The European Commission laid out plans Tuesday that will allow European Union nations to jointly purchase weapons, amid growing appeals from Ukraine for more military support in their pushback against Russian forces.
The initiative will allow the EU to replenish arms that have already been provided to Ukraine, the Commission’s Internal Market Commissioner Thierry Breton said.
“By contributing with the European budget, we are creating an incentive for member states – many of which have announced a significant increase in defense spending – to buy together,” he said. “This will make it possible to spend public money better, and to boost our European industrial base.”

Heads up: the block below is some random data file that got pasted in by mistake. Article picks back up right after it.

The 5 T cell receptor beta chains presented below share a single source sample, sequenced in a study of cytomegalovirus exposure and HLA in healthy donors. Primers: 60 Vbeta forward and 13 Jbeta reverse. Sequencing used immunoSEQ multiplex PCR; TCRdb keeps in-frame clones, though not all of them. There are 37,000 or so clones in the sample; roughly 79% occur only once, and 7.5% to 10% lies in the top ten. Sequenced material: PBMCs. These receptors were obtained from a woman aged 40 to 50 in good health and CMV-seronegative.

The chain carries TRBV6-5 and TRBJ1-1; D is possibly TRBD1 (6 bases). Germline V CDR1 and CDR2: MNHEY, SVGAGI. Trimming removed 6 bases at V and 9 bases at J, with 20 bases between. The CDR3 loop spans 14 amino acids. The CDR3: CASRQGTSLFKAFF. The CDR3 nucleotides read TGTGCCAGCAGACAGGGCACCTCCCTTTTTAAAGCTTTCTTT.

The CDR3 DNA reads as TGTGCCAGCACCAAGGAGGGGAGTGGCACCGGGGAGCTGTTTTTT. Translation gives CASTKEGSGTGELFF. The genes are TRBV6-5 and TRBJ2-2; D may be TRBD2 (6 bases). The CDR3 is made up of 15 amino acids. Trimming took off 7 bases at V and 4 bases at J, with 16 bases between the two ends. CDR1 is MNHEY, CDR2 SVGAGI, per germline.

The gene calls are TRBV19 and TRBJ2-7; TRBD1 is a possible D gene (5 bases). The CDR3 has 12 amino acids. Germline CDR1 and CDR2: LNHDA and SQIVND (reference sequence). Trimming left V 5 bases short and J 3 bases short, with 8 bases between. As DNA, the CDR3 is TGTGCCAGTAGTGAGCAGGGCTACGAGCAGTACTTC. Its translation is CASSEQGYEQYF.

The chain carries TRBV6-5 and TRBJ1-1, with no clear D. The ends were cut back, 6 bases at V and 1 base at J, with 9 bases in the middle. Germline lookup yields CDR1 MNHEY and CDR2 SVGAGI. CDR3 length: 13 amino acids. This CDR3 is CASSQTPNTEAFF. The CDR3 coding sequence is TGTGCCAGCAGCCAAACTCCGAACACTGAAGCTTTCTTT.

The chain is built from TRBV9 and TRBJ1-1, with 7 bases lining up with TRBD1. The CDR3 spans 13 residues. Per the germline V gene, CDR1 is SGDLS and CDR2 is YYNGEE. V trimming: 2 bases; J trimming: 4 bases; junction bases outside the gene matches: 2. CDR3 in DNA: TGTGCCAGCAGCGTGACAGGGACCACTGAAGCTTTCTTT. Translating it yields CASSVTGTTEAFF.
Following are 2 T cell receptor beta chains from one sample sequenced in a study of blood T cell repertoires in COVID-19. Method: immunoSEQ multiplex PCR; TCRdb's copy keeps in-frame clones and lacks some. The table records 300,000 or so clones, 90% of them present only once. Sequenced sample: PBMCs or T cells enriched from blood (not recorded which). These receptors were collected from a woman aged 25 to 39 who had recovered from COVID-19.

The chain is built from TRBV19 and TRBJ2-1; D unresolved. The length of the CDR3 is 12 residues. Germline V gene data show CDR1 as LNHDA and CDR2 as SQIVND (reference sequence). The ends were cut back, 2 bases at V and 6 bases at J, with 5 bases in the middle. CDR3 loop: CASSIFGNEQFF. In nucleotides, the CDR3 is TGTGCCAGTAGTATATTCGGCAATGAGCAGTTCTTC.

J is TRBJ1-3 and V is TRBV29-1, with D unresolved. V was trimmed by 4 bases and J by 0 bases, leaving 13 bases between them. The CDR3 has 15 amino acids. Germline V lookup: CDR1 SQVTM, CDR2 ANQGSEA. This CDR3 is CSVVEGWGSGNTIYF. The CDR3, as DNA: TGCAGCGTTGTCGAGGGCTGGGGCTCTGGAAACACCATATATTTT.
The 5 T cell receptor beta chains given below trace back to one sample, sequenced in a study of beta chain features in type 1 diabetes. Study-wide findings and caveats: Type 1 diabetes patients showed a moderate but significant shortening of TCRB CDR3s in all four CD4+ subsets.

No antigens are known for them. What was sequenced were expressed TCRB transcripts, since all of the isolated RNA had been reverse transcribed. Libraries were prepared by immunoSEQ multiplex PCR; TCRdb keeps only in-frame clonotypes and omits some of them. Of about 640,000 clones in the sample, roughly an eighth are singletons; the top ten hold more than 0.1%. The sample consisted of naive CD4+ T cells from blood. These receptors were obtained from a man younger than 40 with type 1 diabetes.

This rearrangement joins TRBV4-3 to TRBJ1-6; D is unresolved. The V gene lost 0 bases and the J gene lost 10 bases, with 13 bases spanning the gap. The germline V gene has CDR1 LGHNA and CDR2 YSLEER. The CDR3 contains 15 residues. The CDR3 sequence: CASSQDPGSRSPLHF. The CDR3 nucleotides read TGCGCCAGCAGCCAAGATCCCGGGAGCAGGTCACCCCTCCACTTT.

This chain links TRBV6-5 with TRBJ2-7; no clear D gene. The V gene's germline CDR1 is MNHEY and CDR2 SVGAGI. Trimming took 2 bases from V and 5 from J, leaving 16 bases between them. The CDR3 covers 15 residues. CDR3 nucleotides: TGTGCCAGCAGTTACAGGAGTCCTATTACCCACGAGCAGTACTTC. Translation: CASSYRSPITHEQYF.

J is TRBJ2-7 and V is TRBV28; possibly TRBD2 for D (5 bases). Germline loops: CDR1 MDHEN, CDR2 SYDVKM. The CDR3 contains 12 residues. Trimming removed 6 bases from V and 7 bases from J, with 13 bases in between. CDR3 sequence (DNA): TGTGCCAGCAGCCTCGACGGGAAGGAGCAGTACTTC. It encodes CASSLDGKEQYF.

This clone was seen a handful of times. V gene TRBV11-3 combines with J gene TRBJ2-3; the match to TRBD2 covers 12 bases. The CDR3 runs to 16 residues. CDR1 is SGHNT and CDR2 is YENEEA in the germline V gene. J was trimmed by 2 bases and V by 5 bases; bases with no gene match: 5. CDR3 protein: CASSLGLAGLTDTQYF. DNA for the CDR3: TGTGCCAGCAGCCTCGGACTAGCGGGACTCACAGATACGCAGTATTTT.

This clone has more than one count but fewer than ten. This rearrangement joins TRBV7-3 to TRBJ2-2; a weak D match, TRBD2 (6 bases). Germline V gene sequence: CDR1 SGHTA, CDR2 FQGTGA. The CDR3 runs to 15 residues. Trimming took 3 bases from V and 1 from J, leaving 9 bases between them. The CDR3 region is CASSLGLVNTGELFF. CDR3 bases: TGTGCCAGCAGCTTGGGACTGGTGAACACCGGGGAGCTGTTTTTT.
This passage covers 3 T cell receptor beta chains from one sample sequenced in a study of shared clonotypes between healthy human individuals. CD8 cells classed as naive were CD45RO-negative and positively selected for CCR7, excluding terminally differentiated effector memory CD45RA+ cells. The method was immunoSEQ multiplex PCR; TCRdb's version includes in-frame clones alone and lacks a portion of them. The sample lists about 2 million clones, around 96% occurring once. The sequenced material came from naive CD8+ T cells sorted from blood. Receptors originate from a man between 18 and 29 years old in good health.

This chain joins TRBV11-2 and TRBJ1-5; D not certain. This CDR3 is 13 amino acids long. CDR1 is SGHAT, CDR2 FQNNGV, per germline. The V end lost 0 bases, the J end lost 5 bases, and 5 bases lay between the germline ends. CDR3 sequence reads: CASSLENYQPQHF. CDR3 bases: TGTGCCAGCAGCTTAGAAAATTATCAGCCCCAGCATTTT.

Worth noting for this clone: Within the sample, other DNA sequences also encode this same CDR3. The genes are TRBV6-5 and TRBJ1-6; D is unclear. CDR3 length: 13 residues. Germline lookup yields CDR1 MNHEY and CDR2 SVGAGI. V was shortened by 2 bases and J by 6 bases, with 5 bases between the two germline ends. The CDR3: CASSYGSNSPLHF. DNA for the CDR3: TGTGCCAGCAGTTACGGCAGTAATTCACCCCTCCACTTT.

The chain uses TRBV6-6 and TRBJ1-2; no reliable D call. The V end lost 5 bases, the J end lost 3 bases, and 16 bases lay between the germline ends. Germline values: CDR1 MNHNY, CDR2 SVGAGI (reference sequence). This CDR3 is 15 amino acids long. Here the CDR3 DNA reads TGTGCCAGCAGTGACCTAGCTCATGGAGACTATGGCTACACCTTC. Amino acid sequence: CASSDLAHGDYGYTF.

The move comes after the Commission in May announced its intention to strengthen EU defense capabilities in the context of the Ukraine war. Competition Commissioner Margrethe Vestager said that a “special task force” would lead work on a European defense investment program in the third quarter of 2022.
The Ukrainian government has been pressing NATO and the West for a greater supply of weaponry in order to sustain their ongoing conflict with Russia. In early July, Ukrainian Foreign Minister Dmytro Kuleba tweeted that talks with U.S. Secretary of State Antony Blinken had centered on the need to “speed up supplies of heavy weapons from the U.S. and other partners.”